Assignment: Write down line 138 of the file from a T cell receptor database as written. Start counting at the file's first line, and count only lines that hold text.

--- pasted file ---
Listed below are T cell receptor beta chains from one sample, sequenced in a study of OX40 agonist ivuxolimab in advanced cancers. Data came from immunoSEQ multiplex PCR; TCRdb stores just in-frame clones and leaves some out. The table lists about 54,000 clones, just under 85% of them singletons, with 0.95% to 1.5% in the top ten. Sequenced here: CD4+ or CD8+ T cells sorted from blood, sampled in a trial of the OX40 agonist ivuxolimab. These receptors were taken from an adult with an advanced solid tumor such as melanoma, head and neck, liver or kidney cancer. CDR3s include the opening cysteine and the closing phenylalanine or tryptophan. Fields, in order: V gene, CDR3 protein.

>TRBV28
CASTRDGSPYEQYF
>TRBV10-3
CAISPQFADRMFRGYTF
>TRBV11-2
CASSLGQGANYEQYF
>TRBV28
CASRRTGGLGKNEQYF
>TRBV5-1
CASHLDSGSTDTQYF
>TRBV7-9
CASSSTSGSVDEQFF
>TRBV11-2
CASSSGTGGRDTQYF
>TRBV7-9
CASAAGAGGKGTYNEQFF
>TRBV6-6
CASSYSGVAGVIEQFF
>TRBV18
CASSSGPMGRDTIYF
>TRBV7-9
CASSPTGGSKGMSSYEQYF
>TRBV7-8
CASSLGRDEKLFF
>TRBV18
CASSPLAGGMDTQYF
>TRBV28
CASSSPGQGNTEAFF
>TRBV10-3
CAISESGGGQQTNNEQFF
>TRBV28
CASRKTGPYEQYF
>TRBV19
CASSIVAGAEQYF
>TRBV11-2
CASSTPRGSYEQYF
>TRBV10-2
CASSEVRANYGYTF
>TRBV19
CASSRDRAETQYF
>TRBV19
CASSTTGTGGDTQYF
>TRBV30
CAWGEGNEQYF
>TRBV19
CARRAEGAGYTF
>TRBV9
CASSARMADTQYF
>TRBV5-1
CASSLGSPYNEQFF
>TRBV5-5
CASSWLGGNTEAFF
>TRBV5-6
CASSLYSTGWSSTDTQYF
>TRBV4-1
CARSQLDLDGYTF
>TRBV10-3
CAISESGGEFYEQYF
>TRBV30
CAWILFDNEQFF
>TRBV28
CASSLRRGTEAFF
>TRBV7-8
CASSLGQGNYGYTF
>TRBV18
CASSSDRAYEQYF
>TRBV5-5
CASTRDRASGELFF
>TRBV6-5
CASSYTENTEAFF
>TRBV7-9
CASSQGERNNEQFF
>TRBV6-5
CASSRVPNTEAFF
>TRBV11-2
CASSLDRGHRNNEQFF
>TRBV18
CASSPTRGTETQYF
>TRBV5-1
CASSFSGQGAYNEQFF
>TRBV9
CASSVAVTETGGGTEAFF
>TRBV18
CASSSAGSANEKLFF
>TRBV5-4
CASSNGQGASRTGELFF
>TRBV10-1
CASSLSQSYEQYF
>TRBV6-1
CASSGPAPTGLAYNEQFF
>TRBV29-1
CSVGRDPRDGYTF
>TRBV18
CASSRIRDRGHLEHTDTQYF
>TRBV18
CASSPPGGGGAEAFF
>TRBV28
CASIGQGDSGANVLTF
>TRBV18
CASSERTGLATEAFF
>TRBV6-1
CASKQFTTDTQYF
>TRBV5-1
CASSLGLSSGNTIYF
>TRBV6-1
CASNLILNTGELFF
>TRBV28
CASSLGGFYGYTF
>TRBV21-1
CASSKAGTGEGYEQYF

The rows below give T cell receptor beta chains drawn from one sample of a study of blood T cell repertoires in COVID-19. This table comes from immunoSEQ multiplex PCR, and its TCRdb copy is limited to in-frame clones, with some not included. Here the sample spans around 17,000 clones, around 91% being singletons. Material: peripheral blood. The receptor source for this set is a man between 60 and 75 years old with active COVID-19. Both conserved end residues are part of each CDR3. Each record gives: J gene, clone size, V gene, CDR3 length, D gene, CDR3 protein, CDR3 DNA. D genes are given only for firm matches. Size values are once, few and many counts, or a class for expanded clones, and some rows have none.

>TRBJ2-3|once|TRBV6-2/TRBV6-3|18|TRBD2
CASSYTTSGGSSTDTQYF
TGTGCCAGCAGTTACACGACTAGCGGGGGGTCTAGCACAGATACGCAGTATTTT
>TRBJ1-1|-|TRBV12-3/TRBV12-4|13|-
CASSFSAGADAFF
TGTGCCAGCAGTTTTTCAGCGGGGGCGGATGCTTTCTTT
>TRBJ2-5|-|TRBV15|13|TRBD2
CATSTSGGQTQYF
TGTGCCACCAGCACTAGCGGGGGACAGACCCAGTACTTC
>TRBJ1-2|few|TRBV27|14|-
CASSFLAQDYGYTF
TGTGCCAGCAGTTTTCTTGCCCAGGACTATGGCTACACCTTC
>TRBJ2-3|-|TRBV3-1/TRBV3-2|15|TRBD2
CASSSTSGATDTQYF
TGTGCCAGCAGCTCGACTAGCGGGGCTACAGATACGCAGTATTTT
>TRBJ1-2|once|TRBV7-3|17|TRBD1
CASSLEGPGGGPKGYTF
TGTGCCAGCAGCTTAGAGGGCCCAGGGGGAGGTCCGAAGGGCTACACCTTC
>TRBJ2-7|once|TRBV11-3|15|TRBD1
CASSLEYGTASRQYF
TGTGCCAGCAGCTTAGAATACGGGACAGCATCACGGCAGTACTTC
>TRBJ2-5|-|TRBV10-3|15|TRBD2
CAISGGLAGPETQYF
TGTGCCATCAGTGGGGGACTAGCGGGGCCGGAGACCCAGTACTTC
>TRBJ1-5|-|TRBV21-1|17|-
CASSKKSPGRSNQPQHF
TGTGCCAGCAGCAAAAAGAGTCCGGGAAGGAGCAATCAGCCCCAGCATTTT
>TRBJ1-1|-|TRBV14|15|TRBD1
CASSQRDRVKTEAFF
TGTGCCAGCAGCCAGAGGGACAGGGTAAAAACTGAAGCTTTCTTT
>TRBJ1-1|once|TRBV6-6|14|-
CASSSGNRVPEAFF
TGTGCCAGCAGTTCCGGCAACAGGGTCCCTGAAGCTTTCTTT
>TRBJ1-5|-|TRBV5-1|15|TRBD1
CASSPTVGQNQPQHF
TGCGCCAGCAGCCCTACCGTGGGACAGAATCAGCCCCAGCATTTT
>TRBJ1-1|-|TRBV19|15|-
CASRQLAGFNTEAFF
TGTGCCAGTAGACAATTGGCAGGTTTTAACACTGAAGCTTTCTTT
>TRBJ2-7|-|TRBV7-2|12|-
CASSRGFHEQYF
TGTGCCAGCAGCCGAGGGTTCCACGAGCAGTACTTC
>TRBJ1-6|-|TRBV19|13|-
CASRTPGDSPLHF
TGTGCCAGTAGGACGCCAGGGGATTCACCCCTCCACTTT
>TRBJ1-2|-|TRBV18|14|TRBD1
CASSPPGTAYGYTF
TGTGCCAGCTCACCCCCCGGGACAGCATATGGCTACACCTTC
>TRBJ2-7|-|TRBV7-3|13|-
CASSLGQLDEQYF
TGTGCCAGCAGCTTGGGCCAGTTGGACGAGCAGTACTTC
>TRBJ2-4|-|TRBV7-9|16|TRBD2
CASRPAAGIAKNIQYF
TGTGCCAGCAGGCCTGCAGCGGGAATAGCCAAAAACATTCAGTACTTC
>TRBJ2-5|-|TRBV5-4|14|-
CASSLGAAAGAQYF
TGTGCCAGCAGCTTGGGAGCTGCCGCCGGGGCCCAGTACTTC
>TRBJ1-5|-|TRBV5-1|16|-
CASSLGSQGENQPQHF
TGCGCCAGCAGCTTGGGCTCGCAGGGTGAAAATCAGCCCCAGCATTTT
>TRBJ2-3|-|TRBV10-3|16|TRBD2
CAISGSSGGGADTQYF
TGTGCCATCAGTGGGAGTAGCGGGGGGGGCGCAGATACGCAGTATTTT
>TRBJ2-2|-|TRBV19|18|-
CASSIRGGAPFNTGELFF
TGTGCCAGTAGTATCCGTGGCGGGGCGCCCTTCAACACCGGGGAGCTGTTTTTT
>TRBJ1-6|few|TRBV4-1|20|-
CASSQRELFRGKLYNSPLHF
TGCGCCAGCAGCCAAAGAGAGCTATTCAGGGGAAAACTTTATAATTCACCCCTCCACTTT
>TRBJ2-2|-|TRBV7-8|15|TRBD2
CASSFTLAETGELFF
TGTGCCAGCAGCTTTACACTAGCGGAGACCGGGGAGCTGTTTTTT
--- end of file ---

CASSKKSPGRSNQPQHF